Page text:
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Jun 22
2009

A Good Read - Portfolios of the Poor

Posted by: Elizabeth Israel

Tagged in: Poverty , Microfinance , Impact , Environment

Elizabeth Israel

 

(Please see Sarah Ban's blog post on June 18!)

Portfolios of the Poor How the World’s Poor Live on $2 a Day

By Daryl Collins, Jonathan Morduch, Stuart Rutheford, & Orlanda Ruthven
Princeton University Press

Indispensable for those in development studies, economics, and microfinance, Portfolios of the Poor will appeal to anyone interested in knowing more about poverty and what can be done about it.

Jun 13
2009

Nobel Laureate 2006, Dr. Muhammad Yunus Joins Dr. William Yager at Microcredit Summit Colombia!

Posted by: Elizabeth Israel

Elizabeth Israel

MICROCREDIT SUMMIT CAMPAIGN CARTAGENA, COLOMBIA

GreenMicrofinance has organized  four panels for the Microcredit Summit Campaign...
from Halifax, Chile, Bali and now Colombia! 
GreenMicrofinance appreciates the support of USAID, microLINKS, and the Microcredit Summit Campaign in collaborating with us over the past years in promoting 'environmentally sustainable microfinance'.




 
GreenMicrofinance Director, Dr. William Yager, joined Dr. Muhammad Yunus, Nobel Laureate 2006,  on a panel focused on "microfinance and the environment" at the Microfinance Summit in Cartagena Colombia.  Dr. Yager, with the support of USAID, was one of the 1,000 delegates attending the Summit.

 

 Dr. Yunus chaired the panel, entitled "How MFIs and their Clients can have a Positive Impact on the Environment!"  
Dr. Yager commented on the environmental risks facing microfinance clients.  With a new paradigm shift, he emphasized that paying attention to the environment = enhanced productivity
Dr. Yunus closed the session with the following key points:   
 

  • Global Warming was created by us, we can solve it just by stopping what we are doing wrong.

  • The Poor are not the cause of Global Warming, they are the victims.

  • Technology is key. 

  • Government can do more harm: Subsidies stifle creativity and market sustainability, taxing ecological solutions.

               City Dump  - Guatemala                                                                   Hotel Waste Bio-gas Plants - India

Nobel Laureate 2006
Microcredit Summit Webcast - Colombia
microLINKS Blog - Colombia

Jun 09
2009

Microcredit Summit Opening Plenary: Ingrid Munro - a connection with a child!

Posted by: Elizabeth Israel

Tagged in: Poverty , Microfinance , Impact , Environment

Elizabeth Israel

During the Opening Plenary at the Microcredit Summit in Colombia, Ingrid Munro, Founder and Managing Trustee of Jamii Bora in Kenya, shared that her institution, founded together with 50 beggars, is currently celebrating its tenth anniversary.   Their mission is to assist their members to get out of poverty and build a better life for themselves and their families. By being a member of Jamii Bora, you get access to a ladder -which you can use to climb out of poverty. While Jamii Bora provides the ladder, the borrowers do the climbing themselves.  She went on to share the inspiring stories of many of Jamii Bora's clients, who having started as beggars now own multiple businesses, are employers, and are helping others climb out of poverty.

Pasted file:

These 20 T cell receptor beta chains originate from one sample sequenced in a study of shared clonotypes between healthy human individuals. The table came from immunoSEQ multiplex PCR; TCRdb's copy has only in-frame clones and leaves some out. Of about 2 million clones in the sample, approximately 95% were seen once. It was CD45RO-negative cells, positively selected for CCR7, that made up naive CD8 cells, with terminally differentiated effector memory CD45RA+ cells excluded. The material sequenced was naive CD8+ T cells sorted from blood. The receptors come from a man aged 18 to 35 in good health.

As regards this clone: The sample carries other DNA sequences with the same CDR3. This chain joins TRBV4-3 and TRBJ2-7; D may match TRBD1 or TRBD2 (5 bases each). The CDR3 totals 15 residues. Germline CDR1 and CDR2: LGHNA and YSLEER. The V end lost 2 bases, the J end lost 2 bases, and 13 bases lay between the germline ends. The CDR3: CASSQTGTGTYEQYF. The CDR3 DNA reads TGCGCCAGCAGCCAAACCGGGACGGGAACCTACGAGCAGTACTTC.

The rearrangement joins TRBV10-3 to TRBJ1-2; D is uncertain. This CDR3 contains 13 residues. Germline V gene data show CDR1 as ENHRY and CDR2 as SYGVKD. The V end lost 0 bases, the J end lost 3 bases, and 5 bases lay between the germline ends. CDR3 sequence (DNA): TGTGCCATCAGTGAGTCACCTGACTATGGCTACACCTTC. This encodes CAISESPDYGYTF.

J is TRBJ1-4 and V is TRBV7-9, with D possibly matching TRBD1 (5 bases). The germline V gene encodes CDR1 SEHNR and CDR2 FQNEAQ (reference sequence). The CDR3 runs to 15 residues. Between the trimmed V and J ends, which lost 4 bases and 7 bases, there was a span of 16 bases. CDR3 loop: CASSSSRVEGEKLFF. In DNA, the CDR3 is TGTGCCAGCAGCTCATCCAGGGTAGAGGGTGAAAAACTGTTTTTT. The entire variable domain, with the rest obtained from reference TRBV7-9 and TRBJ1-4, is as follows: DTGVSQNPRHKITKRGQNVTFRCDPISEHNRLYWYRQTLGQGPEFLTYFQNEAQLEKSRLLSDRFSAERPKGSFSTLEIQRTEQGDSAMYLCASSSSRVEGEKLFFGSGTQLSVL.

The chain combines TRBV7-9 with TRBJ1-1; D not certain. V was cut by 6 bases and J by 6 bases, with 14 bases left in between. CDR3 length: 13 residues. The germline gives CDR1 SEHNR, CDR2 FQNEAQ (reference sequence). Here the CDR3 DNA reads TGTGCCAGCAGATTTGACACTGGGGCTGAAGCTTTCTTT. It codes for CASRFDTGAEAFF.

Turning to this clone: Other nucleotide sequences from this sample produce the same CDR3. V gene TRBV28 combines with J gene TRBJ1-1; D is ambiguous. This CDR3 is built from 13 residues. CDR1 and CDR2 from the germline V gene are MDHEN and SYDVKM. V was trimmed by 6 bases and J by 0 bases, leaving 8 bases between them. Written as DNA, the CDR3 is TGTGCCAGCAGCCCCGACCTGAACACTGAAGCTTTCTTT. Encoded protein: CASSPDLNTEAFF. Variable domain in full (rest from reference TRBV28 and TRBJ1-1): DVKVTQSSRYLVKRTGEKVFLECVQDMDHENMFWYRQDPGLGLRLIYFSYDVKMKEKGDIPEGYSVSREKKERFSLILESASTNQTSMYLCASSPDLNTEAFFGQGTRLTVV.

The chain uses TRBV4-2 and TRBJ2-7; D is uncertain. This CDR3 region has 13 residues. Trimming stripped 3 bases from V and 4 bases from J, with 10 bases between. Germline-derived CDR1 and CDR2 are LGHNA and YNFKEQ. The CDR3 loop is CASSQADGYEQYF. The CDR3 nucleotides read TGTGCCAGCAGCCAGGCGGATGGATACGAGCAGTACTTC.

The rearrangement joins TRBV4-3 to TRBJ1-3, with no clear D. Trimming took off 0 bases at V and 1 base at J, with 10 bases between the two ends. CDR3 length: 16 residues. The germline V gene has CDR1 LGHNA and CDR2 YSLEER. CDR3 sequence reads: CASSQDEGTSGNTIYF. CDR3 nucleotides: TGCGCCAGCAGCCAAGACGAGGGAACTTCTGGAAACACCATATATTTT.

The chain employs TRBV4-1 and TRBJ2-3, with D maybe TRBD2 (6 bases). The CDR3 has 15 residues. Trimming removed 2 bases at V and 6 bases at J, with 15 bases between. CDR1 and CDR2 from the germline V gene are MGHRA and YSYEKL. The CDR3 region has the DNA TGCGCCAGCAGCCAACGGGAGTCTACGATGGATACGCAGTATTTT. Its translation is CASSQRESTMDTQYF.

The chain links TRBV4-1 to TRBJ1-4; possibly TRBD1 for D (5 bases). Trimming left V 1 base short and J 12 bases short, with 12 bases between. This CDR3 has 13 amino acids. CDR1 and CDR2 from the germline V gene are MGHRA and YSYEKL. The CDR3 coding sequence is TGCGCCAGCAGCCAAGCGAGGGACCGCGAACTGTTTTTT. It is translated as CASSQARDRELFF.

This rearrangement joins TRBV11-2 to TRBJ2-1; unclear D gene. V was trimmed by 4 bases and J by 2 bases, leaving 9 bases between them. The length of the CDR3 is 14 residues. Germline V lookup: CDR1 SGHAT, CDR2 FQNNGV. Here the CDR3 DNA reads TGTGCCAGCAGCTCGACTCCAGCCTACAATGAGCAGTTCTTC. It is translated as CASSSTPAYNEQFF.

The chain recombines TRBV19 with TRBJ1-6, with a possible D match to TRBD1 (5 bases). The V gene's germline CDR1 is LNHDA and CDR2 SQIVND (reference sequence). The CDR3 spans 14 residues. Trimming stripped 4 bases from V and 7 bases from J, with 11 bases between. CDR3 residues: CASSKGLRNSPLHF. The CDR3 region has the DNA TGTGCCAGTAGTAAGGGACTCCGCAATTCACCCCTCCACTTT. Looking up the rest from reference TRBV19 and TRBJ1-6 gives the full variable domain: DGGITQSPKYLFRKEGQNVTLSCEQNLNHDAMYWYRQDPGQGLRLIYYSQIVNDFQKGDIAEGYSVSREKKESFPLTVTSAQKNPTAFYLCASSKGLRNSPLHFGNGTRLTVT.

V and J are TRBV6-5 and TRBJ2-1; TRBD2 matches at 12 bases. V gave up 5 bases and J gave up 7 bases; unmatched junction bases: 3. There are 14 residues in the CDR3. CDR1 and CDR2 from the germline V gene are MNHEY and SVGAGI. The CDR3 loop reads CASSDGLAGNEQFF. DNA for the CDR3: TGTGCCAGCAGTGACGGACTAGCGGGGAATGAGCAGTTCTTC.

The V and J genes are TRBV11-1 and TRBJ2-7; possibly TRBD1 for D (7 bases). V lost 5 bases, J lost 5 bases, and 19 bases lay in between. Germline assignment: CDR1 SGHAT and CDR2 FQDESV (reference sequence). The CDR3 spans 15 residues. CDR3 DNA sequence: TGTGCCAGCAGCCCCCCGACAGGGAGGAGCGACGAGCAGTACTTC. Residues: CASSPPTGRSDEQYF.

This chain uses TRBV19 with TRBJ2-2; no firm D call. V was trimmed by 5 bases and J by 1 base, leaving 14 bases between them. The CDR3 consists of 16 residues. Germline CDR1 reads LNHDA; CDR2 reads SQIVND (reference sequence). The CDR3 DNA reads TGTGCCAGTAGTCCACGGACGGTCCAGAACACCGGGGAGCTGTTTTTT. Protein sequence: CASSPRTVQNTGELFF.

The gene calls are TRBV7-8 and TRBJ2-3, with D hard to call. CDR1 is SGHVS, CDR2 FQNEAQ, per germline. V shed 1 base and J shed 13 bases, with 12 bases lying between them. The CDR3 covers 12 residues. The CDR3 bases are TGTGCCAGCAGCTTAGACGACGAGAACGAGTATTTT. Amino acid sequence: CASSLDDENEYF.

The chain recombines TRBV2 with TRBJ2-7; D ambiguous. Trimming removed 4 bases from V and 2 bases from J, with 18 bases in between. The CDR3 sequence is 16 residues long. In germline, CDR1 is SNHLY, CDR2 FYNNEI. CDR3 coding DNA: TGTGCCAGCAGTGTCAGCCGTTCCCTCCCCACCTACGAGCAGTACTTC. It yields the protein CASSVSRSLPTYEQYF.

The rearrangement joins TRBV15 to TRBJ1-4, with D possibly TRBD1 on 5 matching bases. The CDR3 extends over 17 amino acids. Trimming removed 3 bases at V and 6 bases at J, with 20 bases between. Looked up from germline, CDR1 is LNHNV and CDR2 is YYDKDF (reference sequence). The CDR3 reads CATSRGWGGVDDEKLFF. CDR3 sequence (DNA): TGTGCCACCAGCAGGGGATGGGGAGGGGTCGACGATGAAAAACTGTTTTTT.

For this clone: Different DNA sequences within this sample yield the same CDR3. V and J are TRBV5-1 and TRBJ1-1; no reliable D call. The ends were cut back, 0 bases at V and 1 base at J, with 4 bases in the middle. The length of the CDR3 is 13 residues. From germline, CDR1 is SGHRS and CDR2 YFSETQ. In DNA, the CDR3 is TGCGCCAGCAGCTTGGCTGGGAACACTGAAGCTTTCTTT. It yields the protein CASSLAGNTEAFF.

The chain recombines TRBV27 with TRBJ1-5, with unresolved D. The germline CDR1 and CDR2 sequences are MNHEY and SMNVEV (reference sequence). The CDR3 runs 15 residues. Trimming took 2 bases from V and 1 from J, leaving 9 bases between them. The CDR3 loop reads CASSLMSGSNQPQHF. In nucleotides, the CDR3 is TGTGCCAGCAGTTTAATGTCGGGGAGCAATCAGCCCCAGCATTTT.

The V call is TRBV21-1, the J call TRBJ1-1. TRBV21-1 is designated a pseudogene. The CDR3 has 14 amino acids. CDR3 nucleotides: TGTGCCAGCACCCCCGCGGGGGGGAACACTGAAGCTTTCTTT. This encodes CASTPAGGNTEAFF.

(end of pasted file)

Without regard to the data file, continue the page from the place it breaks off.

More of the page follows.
One of Jamii Bora's key rules is that they love every member.   It doesn't matter where you come from; what matters is where you are going. They do not accept excuses; the way to hell is paved with excuses.   Jamii Bora doesn't only seek to lift people barely above the poverty line; it seeks to inspire its members with the confidence they need to reach to the sky and beyond.                                                                        

Posted Mon, 06/08/2009 by Lisa Laegreid microLINKS

Elizabeth Israel interviewed Ingrid in Bali in 2008. Dan Lundmark captured on film.  See blog entry My Chat with Ingrid Munro. Since then Elizabeth's and Thomas' new grandchild, Pooja, was adopted by their son and his wife (and 2 children) in Vermont; two years ago she was six years old, homeless, found wandering on the streets of Delhi.

Apr 18
2009

"On Thin Ice" ...climate change and glaciers!

Posted by: Elizabeth Israel

Elizabeth Israel

Namaste!   My four children have all graduated from Woodstock School located in the Himalyan mountains in northern India during the time we lived in rural Nepal.  Over a span of 7 years various family members trekked and enjoyed these majestic mountains.

It was with great interest I watched "On Thin Ice", this one-hour PBS special on NOW.  It is an alarming  report on glaciers.  

http://www.pbs.org/now/shows/516/index.html

Seventy-five percent of the world's fresh water is stored in glaciers, but scientists predict climate change will cause some of the world's largest glaciers to completely melt by 2030. What effect will this have on our daily lives?

Environmentalist Conrad Anker, one of the world's leading high altitude climbers, warns, "We can't take climate change and put it on the back burner. If we don't address climate change, we won't be around as humans."

Apr 08
2009

CGAP Report on Microfinance and Climate Change

Posted by: Elizabeth Israel

Elizabeth Israel

Congratulations GGAP on a MUST READ!

...for the April 2 Report on Greening Microfinance: Clients and the Climate of Change